[plt-scheme] Stylistic (I hope!) question regarding driver loop

From: Robby Findler (robby at cs.uchicago.edu)
Date: Sun Jan 22 09:13:59 EST 2006

At Sat, 21 Jan 2006 17:41:25 -0500, Felix Klock's PLT scheme proxy wrote:
> Robby: does the Scheme semantics you and Jacob did in PLT Redex have
> a gc-step? Do your examples run in that context? Perhaps that would
> help Greg see what is going on in your example programs.

It does not, neither does it have letrec (since letrec is defined as
derived form, in terms of let and set!). Probably looking at that
semantics is the wrong thing anyways, since it really helps when you
want to understand how lots of features come together and here we're
really only interested in a few.

So, I've put together a semantics for letrec (including gc'ing the
store), where letrec is reduced in a single step to the corresponding
let+set! (note that this is a reduction step, not a macro, but it still
helps understand what's going on, I believe). Here's the rule:

  (letrec ((x e1)) e1) --> (let ((x 0)) (begin (set! x e1) e2))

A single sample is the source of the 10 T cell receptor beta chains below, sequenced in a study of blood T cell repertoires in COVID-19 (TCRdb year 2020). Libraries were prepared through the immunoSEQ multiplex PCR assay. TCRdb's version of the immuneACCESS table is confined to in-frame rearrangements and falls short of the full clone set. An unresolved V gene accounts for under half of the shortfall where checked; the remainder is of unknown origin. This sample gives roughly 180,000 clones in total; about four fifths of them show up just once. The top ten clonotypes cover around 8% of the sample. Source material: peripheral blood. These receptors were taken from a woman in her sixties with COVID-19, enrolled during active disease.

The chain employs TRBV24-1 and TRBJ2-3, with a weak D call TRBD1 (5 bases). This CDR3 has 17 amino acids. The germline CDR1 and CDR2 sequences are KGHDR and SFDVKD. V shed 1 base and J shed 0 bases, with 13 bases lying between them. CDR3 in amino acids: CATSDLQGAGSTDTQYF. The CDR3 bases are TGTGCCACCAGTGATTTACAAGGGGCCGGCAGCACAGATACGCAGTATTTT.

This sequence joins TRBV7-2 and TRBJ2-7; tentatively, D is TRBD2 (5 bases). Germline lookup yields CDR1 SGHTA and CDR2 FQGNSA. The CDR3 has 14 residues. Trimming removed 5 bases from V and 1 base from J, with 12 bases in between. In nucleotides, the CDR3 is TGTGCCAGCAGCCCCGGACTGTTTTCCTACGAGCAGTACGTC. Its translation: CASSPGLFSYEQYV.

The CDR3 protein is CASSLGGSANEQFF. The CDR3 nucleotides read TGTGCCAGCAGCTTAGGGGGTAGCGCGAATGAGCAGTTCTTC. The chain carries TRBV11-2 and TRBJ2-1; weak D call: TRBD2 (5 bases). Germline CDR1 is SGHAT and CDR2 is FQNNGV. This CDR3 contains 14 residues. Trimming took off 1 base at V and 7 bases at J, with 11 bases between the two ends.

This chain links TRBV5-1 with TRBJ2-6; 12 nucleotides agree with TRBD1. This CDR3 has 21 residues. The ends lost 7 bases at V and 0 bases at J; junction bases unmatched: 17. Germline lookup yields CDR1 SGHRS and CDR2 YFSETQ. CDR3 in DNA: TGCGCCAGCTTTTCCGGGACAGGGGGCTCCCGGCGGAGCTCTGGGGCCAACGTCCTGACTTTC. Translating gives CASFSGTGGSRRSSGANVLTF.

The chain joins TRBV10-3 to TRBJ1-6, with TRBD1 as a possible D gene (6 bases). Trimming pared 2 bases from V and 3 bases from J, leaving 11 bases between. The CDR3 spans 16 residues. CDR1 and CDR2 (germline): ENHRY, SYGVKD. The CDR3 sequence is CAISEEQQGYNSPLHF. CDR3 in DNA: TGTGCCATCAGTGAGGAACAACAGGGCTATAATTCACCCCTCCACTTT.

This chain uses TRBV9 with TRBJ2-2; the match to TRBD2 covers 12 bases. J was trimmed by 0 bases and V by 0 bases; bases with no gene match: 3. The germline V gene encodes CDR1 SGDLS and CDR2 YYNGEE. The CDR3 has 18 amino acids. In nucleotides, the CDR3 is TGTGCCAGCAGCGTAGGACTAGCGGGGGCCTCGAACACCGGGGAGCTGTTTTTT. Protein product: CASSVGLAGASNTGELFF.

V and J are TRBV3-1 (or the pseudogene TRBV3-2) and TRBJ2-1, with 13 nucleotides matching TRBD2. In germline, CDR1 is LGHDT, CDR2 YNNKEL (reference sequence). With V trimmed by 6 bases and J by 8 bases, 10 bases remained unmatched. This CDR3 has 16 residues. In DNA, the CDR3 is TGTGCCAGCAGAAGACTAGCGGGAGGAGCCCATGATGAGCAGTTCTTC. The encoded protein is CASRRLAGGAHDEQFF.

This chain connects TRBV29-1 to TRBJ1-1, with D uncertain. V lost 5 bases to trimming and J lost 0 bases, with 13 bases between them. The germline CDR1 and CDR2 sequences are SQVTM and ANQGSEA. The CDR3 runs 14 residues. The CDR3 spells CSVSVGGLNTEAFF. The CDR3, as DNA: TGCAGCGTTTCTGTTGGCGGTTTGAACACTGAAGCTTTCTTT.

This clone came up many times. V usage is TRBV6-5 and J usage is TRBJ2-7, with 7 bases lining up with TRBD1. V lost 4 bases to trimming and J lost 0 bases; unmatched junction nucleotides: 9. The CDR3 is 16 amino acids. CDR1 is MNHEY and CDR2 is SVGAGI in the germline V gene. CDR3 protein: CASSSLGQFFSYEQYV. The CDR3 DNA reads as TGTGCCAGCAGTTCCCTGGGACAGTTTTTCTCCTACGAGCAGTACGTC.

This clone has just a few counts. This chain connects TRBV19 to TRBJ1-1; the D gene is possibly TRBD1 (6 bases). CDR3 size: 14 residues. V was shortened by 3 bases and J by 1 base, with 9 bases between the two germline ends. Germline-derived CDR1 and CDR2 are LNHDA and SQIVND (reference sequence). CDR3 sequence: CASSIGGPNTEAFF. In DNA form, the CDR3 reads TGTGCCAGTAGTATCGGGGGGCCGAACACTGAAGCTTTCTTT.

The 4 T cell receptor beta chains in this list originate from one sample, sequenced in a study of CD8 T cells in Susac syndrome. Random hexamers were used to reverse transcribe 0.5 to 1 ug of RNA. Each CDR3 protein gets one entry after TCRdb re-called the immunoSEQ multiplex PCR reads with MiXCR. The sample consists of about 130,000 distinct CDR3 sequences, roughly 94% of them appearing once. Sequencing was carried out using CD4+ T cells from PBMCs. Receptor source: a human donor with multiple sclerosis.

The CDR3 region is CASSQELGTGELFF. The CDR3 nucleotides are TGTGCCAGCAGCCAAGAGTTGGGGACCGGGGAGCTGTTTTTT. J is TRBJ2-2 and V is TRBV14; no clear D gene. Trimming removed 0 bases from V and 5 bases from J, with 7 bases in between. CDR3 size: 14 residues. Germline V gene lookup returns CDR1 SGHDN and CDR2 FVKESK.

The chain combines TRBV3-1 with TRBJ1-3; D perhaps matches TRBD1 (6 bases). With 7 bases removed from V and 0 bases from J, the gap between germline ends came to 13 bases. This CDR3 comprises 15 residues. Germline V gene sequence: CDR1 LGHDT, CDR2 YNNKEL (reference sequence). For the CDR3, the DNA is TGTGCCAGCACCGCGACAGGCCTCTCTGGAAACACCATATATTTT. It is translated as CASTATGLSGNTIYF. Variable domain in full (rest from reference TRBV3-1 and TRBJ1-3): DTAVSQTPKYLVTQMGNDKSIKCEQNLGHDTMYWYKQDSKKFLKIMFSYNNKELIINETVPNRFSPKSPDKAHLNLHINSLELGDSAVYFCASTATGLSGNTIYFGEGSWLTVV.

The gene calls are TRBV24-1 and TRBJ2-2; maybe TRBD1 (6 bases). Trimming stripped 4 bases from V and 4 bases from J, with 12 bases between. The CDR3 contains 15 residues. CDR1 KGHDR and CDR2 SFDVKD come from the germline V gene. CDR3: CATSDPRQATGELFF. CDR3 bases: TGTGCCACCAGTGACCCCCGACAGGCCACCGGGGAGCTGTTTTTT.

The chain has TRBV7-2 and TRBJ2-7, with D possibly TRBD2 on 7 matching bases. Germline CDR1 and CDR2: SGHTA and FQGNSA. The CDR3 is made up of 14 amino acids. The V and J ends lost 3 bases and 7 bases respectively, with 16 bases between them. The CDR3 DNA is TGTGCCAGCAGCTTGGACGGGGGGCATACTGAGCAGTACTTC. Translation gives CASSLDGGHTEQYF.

and set! is modeled with a global store, so the rewriting system
rewrites terms like this:

  ((store (x v) ...) e)

For example:

    ((store (x 1)) (+ (set! x (+ x x)) x))
--> ((store (x 1)) (+ (set! x (+ 1 x)) x))
--> ((store (x 1)) (+ (set! x (+ 1 1)) x))
--> ((store (x 1)) (+ (set! x 2) x))
--> ((store (x 2)) (+ 2 x))
--> ((store (x 2)) (+ 2 2))
--> ((store (x 2)) 4)

To avoid adding void, set!'s reduce to their right-hand-sides (after
doing the assignment) and letrec initializes its variable to 0.

I ran in the two examples from earlier, replacing define with a letrec
and grabbed screenshots:


You can see that the first one makes a loop; this means that the
program runs foever, but it only visits a finite number of states, so
it doesn't allocate memory forever. In contrast, the second one
produces an infinite number of states, and they grown over time, so it
needs an infinite amount of storage.

If you want to see more examples yourself, or play around with it
somehow, look at letrec.ss in the examples directory of the version 1.2
of plt redex in planet. You'll need the latest nightly build (assume
the build succeeded last night) or to build from svn yourself.


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